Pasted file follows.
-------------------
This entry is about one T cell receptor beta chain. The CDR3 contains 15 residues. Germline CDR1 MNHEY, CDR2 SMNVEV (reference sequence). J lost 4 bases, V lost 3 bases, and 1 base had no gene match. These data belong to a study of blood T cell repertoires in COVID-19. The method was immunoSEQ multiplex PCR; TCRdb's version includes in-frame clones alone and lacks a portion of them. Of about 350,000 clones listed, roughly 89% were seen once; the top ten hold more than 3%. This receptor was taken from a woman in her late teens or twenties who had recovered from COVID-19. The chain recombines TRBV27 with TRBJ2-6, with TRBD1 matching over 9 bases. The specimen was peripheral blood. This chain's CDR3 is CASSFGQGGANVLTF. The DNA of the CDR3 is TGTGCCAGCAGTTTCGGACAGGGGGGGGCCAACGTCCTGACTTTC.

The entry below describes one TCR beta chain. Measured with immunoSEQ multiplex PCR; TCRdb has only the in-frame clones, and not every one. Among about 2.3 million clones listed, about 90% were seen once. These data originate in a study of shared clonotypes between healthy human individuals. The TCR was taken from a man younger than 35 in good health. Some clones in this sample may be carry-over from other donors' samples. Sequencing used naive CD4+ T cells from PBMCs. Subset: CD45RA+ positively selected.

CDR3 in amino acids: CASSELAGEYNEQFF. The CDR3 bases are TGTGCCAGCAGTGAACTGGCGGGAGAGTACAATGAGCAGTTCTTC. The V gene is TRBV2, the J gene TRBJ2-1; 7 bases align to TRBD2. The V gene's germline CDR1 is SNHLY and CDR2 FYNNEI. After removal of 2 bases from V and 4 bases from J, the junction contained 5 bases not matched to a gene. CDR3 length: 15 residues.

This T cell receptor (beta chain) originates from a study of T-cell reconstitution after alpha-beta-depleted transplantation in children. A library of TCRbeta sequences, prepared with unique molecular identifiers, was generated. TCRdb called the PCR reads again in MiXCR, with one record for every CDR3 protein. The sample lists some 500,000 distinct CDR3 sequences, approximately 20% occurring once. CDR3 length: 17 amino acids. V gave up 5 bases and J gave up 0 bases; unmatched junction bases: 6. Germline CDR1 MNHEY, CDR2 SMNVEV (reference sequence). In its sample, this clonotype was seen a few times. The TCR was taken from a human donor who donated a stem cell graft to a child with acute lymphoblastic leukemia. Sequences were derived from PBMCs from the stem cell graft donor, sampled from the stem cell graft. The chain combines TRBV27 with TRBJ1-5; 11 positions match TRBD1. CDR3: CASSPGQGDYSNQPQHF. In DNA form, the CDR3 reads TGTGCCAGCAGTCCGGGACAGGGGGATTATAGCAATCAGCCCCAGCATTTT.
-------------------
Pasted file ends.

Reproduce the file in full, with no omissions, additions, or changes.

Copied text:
This entry is about one T cell receptor beta chain. The CDR3 contains 15 residues. Germline CDR1 MNHEY, CDR2 SMNVEV (reference sequence). J lost 4 bases, V lost 3 bases, and 1 base had no gene match. These data belong to a study of blood T cell repertoires in COVID-19. The method was immunoSEQ multiplex PCR; TCRdb's version includes in-frame clones alone and lacks a portion of them. Of about 350,000 clones listed, roughly 89% were seen once; the top ten hold more than 3%. This receptor was taken from a woman in her late teens or twenties who had recovered from COVID-19. The chain recombines TRBV27 with TRBJ2-6, with TRBD1 matching over 9 bases. The specimen was peripheral blood. This chain's CDR3 is CASSFGQGGANVLTF. The DNA of the CDR3 is TGTGCCAGCAGTTTCGGACAGGGGGGGGCCAACGTCCTGACTTTC.

The entry below describes one TCR beta chain. Measured with immunoSEQ multiplex PCR; TCRdb has only the in-frame clones, and not every one. Among about 2.3 million clones listed, about 90% were seen once. These data originate in a study of shared clonotypes between healthy human individuals. The TCR was taken from a man younger than 35 in good health. Some clones in this sample may be carry-over from other donors' samples. Sequencing used naive CD4+ T cells from PBMCs. Subset: CD45RA+ positively selected.

CDR3 in amino acids: CASSELAGEYNEQFF. The CDR3 bases are TGTGCCAGCAGTGAACTGGCGGGAGAGTACAATGAGCAGTTCTTC. The V gene is TRBV2, the J gene TRBJ2-1; 7 bases align to TRBD2. The V gene's germline CDR1 is SNHLY and CDR2 FYNNEI. After removal of 2 bases from V and 4 bases from J, the junction contained 5 bases not matched to a gene. CDR3 length: 15 residues.

This T cell receptor (beta chain) originates from a study of T-cell reconstitution after alpha-beta-depleted transplantation in children. A library of TCRbeta sequences, prepared with unique molecular identifiers, was generated. TCRdb called the PCR reads again in MiXCR, with one record for every CDR3 protein. The sample lists some 500,000 distinct CDR3 sequences, approximately 20% occurring once. CDR3 length: 17 amino acids. V gave up 5 bases and J gave up 0 bases; unmatched junction bases: 6. Germline CDR1 MNHEY, CDR2 SMNVEV (reference sequence). In its sample, this clonotype was seen a few times. The TCR was taken from a human donor who donated a stem cell graft to a child with acute lymphoblastic leukemia. Sequences were derived from PBMCs from the stem cell graft donor, sampled from the stem cell graft. The chain combines TRBV27 with TRBJ1-5; 11 positions match TRBD1. CDR3: CASSPGQGDYSNQPQHF. In DNA form, the CDR3 reads TGTGCCAGCAGTCCGGGACAGGGGGATTATAGCAATCAGCCCCAGCATTTT.